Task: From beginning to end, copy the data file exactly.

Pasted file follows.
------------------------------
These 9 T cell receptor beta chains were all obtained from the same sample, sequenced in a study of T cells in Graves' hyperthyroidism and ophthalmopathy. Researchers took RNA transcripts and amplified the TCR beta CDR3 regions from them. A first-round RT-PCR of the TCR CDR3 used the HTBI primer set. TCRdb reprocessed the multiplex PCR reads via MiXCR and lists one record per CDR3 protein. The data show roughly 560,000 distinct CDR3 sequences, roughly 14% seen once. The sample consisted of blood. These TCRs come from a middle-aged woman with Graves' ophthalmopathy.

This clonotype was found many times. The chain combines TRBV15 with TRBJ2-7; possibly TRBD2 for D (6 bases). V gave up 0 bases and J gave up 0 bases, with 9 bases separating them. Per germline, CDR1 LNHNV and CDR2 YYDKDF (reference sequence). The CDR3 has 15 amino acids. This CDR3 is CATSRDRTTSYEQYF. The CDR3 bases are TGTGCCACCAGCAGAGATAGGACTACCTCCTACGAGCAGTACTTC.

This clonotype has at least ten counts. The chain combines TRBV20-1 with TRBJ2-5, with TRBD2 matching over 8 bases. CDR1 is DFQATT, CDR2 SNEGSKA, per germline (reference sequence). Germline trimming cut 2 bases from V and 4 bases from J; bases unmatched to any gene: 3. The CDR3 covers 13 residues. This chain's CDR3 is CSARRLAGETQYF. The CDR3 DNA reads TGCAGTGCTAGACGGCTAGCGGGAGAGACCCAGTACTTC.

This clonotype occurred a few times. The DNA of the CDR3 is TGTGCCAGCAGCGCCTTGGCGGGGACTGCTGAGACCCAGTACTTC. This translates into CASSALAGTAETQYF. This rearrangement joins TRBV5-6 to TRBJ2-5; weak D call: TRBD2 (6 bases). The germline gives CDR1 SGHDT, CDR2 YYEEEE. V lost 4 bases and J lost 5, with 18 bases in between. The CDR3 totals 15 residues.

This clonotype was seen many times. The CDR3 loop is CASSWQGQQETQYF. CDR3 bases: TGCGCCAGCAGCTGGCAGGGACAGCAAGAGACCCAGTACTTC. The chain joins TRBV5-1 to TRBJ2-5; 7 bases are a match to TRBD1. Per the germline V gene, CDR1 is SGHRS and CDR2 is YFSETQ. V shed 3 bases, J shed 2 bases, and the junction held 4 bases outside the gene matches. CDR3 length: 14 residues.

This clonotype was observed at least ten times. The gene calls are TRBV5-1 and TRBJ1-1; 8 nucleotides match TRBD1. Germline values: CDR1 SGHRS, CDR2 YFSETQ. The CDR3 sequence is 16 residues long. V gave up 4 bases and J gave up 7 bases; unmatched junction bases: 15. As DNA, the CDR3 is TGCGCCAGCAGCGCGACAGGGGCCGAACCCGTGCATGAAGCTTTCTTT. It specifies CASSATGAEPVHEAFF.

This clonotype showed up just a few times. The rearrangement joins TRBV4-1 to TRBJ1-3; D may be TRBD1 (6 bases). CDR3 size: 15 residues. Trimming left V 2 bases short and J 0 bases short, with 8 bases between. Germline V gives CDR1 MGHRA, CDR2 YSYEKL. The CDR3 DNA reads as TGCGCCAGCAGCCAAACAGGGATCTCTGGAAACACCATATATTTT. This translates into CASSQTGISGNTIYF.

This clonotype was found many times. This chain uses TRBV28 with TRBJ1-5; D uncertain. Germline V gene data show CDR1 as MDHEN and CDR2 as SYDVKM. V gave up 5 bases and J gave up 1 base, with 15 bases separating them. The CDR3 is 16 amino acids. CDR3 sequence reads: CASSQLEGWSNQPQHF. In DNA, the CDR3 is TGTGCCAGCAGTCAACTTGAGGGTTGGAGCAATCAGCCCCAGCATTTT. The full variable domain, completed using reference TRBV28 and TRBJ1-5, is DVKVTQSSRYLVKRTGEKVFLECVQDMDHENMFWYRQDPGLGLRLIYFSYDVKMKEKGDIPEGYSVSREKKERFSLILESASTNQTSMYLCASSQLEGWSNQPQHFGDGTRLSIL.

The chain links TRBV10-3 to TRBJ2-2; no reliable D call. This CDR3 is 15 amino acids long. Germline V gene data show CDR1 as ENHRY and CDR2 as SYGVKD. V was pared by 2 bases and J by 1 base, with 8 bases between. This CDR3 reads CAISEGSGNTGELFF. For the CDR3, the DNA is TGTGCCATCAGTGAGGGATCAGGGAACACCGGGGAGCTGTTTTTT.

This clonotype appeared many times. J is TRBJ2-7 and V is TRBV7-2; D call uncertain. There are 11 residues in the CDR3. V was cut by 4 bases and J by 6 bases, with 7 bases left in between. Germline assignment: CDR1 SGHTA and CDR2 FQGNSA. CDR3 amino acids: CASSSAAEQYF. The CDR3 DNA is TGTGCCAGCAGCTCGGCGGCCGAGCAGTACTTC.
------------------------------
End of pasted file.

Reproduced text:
These 9 T cell receptor beta chains were all obtained from the same sample, sequenced in a study of T cells in Graves' hyperthyroidism and ophthalmopathy. Researchers took RNA transcripts and amplified the TCR beta CDR3 regions from them. A first-round RT-PCR of the TCR CDR3 used the HTBI primer set. TCRdb reprocessed the multiplex PCR reads via MiXCR and lists one record per CDR3 protein. The data show roughly 560,000 distinct CDR3 sequences, roughly 14% seen once. The sample consisted of blood. These TCRs come from a middle-aged woman with Graves' ophthalmopathy.

This clonotype was found many times. The chain combines TRBV15 with TRBJ2-7; possibly TRBD2 for D (6 bases). V gave up 0 bases and J gave up 0 bases, with 9 bases separating them. Per germline, CDR1 LNHNV and CDR2 YYDKDF (reference sequence). The CDR3 has 15 amino acids. This CDR3 is CATSRDRTTSYEQYF. The CDR3 bases are TGTGCCACCAGCAGAGATAGGACTACCTCCTACGAGCAGTACTTC.

This clonotype has at least ten counts. The chain combines TRBV20-1 with TRBJ2-5, with TRBD2 matching over 8 bases. CDR1 is DFQATT, CDR2 SNEGSKA, per germline (reference sequence). Germline trimming cut 2 bases from V and 4 bases from J; bases unmatched to any gene: 3. The CDR3 covers 13 residues. This chain's CDR3 is CSARRLAGETQYF. The CDR3 DNA reads TGCAGTGCTAGACGGCTAGCGGGAGAGACCCAGTACTTC.

This clonotype occurred a few times. The DNA of the CDR3 is TGTGCCAGCAGCGCCTTGGCGGGGACTGCTGAGACCCAGTACTTC. This translates into CASSALAGTAETQYF. This rearrangement joins TRBV5-6 to TRBJ2-5; weak D call: TRBD2 (6 bases). The germline gives CDR1 SGHDT, CDR2 YYEEEE. V lost 4 bases and J lost 5, with 18 bases in between. The CDR3 totals 15 residues.

This clonotype was seen many times. The CDR3 loop is CASSWQGQQETQYF. CDR3 bases: TGCGCCAGCAGCTGGCAGGGACAGCAAGAGACCCAGTACTTC. The chain joins TRBV5-1 to TRBJ2-5; 7 bases are a match to TRBD1. Per the germline V gene, CDR1 is SGHRS and CDR2 is YFSETQ. V shed 3 bases, J shed 2 bases, and the junction held 4 bases outside the gene matches. CDR3 length: 14 residues.

This clonotype was observed at least ten times. The gene calls are TRBV5-1 and TRBJ1-1; 8 nucleotides match TRBD1. Germline values: CDR1 SGHRS, CDR2 YFSETQ. The CDR3 sequence is 16 residues long. V gave up 4 bases and J gave up 7 bases; unmatched junction bases: 15. As DNA, the CDR3 is TGCGCCAGCAGCGCGACAGGGGCCGAACCCGTGCATGAAGCTTTCTTT. It specifies CASSATGAEPVHEAFF.

This clonotype showed up just a few times. The rearrangement joins TRBV4-1 to TRBJ1-3; D may be TRBD1 (6 bases). CDR3 size: 15 residues. Trimming left V 2 bases short and J 0 bases short, with 8 bases between. Germline V gives CDR1 MGHRA, CDR2 YSYEKL. The CDR3 DNA reads as TGCGCCAGCAGCCAAACAGGGATCTCTGGAAACACCATATATTTT. This translates into CASSQTGISGNTIYF.

This clonotype was found many times. This chain uses TRBV28 with TRBJ1-5; D uncertain. Germline V gene data show CDR1 as MDHEN and CDR2 as SYDVKM. V gave up 5 bases and J gave up 1 base, with 15 bases separating them. The CDR3 is 16 amino acids. CDR3 sequence reads: CASSQLEGWSNQPQHF. In DNA, the CDR3 is TGTGCCAGCAGTCAACTTGAGGGTTGGAGCAATCAGCCCCAGCATTTT. The full variable domain, completed using reference TRBV28 and TRBJ1-5, is DVKVTQSSRYLVKRTGEKVFLECVQDMDHENMFWYRQDPGLGLRLIYFSYDVKMKEKGDIPEGYSVSREKKERFSLILESASTNQTSMYLCASSQLEGWSNQPQHFGDGTRLSIL.

The chain links TRBV10-3 to TRBJ2-2; no reliable D call. This CDR3 is 15 amino acids long. Germline V gene data show CDR1 as ENHRY and CDR2 as SYGVKD. V was pared by 2 bases and J by 1 base, with 8 bases between. This CDR3 reads CAISEGSGNTGELFF. For the CDR3, the DNA is TGTGCCATCAGTGAGGGATCAGGGAACACCGGGGAGCTGTTTTTT.

This clonotype appeared many times. J is TRBJ2-7 and V is TRBV7-2; D call uncertain. There are 11 residues in the CDR3. V was cut by 4 bases and J by 6 bases, with 7 bases left in between. Germline assignment: CDR1 SGHTA and CDR2 FQGNSA. CDR3 amino acids: CASSSAAEQYF. The CDR3 DNA is TGTGCCAGCAGCTCGGCGGCCGAGCAGTACTTC.